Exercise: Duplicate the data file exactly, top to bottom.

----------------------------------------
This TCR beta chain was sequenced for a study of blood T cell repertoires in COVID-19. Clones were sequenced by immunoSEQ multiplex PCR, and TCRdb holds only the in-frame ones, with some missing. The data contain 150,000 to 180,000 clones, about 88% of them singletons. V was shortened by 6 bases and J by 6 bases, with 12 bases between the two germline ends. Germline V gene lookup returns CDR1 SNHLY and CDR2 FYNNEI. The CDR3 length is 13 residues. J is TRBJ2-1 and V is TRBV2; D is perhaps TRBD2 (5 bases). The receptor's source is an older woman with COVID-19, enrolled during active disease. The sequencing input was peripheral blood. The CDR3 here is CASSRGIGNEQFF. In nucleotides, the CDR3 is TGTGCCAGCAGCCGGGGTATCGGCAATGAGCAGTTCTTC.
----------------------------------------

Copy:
This TCR beta chain was sequenced for a study of blood T cell repertoires in COVID-19. Clones were sequenced by immunoSEQ multiplex PCR, and TCRdb holds only the in-frame ones, with some missing. The data contain 150,000 to 180,000 clones, about 88% of them singletons. V was shortened by 6 bases and J by 6 bases, with 12 bases between the two germline ends. Germline V gene lookup returns CDR1 SNHLY and CDR2 FYNNEI. The CDR3 length is 13 residues. J is TRBJ2-1 and V is TRBV2; D is perhaps TRBD2 (5 bases). The receptor's source is an older woman with COVID-19, enrolled during active disease. The sequencing input was peripheral blood. The CDR3 here is CASSRGIGNEQFF. In nucleotides, the CDR3 is TGTGCCAGCAGCCGGGGTATCGGCAATGAGCAGTTCTTC.